15… 14… 13…
Running… Running hard, not able to stop. My heart is going a mile a minute while my legs are trying to catch up. I look over my shoulder for a brief second, and they are still on my tail. Lungs are trying to grasp a hold of the air still left, grabbing any potential oxygen to be circulated into my bloodstream. My skin is drenched; sweat floods my body like I’ve been sprayed with a water hose. It was all normal only a few moments ago…
“For the love of God, just meet me off the corner of 13th and Broad,” I yelled into my red blackberry phone.
I was staring at the stop light, hoping that for once it would change to green, instead of me waiting in the crowd of people for the electronic device to allow us to cross. It was a warm day, a day that many had been waiting for since the winter had stopped sending snow and bitter coldness.
“Where are you right now?” the irritating voice on the other line asked.
“I’m crossing in front of the Gallery, next to Old Navy.”
“Fine. Stay there,” he said as he hung up.
On the stairs leading the back entrance of the Gallery, there were people of all walks of the economic ladder mingling. In the city of Philadelphia, anyone and everyone could always meet at the Gallery to either shop for the latest fashions or deal with the latest illegal commodity. I’ve seen this all too well, the game that most residents of Philly partook in. I sat on the ledge that divided me from the stairs into the Gallery with an attitude.
He’d better not stand me up…
12… 11… 10…
“What do you mean, it’s over?” I said angrily.
He rubbed his mustache nervously, “I care a lot about chu boo but I can’t be with chu right now.”
“What the hell do you mean, right now?” I said irritably, with my arms folded.
“Could you keep it down? We are in public.”
“And why should I care if we are in public? I’m not the one throwing three years away.”
He put his hand on top of mine and I abruptly snatched it away. We had driven all the way to 15th and Swarthmore, near the ocean view of the city. Many people from far and wide came just to see what the city looked like in lights, but for me, I've seen those lights. They became bright one minute and dim the next.
“I love you, you know that I do, but the game is getting real serious right now and I don’t want chu to get caught in the crossfire. Niggaz are getting burn now and I don’t want you to be like any of dem.”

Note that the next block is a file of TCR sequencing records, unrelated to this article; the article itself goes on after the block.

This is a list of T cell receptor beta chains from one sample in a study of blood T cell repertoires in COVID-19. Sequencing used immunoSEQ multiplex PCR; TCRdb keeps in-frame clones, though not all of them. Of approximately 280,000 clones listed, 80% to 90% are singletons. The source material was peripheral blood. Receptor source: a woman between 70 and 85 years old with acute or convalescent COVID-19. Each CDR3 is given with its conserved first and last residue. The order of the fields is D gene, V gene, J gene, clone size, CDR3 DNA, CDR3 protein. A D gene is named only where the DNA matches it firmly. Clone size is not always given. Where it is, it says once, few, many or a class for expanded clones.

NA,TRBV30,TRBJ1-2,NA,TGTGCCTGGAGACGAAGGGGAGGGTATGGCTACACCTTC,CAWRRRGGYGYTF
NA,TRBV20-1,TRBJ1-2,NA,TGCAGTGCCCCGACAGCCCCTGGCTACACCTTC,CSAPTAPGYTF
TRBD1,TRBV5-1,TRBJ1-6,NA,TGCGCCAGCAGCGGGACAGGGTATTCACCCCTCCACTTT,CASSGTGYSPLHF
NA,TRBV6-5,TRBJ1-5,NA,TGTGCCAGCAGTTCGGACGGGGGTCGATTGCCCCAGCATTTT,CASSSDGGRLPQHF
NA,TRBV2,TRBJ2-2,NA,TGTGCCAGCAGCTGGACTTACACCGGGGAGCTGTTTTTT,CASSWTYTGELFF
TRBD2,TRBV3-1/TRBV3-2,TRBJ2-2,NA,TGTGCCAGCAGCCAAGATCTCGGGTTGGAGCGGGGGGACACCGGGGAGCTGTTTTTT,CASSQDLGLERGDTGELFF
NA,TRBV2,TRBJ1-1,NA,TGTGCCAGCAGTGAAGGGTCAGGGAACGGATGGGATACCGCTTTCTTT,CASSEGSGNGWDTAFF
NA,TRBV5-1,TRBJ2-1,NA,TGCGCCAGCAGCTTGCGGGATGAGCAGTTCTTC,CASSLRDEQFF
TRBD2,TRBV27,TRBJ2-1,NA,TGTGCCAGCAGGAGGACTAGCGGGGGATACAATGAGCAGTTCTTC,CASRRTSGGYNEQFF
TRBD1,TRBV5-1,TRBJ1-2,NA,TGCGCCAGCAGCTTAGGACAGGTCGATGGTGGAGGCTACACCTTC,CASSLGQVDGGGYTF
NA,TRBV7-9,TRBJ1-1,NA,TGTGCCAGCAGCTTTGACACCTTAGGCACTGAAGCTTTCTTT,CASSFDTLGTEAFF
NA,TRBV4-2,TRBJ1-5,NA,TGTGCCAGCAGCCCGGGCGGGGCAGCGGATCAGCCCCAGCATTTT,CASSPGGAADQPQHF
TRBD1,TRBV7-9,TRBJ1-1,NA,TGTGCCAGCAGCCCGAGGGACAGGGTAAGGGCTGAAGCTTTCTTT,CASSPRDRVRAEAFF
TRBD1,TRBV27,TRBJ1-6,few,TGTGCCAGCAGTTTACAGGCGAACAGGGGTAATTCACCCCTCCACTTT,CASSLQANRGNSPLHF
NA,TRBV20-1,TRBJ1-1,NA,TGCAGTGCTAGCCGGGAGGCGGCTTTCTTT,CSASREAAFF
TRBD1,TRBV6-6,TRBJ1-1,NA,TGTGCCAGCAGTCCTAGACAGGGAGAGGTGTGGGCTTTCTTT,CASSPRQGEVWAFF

“Then, get out of it while you still can. I’ll be fine,” I said as sincerely as an angry woman could say.
“Now, you know that I can’t. I got to support da fam,” he said, pulling a cigarette.
“Alright, den get a job. Do something other den hustle,” I said. “I don’t want to lose you.”
He kept his hard composure and blew out the carbon monoxide. “I’m sorry, baby, but this is what I gotta do.”
“So, you had to come all the way out here to tell me this? We were just fine and now we are breaking up?”
“There are people following me, trying to hurt me. I don’t want them to come and find you,” he said softly.
“Whatchu mean, trying to hurt you? I’ve been here from da jump. Why should I leave now? You are worrying me, baby,” I asked, fearfully.
“Baby, listen to me,” he said, as he tilted my head to look into his grey eyes. “Once we get back into the city, I’ll drop you off at the subway. After that, erase my number and don’t call me—not now, not ever.”
We got back into his car and drove 35 miles into the city, in silence. What did he mean by us being followed? What did he mean by hurting him?
9… 8… 7… 6…
Nothing but clouded smog did he leave me in. It was dusk. Colors swirled around like a watercolor painting. The streetlights were on and the business of Center City ended hours ago and every store was closing up. I looked in my purse to find that my iPod was wrapped tightly in my earphones. As I walked, listening to Aaliyah singing about being brokenhearted; I saw a group of guys on the corner talking amongst themselves—guys that, when you looked at them, represented the rap culture. The baggy jeans, latest Jordans that looked like a job at McDonalds’ couldn’t cover the cost of them. As I passed by them, they eyed me like they recognized me.
“A yo!” one yelled out.
I’d kept walking, ignoring what I thought was a “shout-out” to get my attention and my number. It never dawned on me that they wanted more than just the occasional “Hey, ma!” or “Hey, sexy.”
“A yo!” another yelled louder.
I looked down and turned my iPod up, ignoring them. My mind kept going back to him and what he said. Like a broken record, he continued to pick at my emotions and what was left of my heart. I turned around and saw the group of guys walking towards me. Nerves escalated and so did the speed I was walking. I saw them speeding up with me, causing me to start a brisk jog.
“A YO!” he yelled on more time.
“Stop following me!” I said, pushing through the slow walkers.
Obviously, they didn’t hear me since they started to run, which in turn, made me sprint. I saw the lights looked like they had swirled along the night sky. My heart started to beat fast against my chest and fear took over. What did they want?
5… 4… 3…
They were still on my back, not breaking a sweat. My legs felt like they were going to fall out but I had to push past the pain. What did I do? What did they want? I turned quickly to the next corner and saw three of the men blocking my exit. Like a cat, I looked for another exit and found three more standing in my way. I ran towards the light to find that it was a dead end, which they slowly cornered me in, like a pack of lions on an innocent prey. I couldn’t breathe and fear itself suffocated me, causing me not to scream. I wanted to hold him again and tell him I loved him. I wanted this whole entire thing to end but what did I want to end?
“This isn’t about chu,” the man said as he pulled something out of his pocket that I couldn’t see in the darkness, “It’s just the rules of the game.”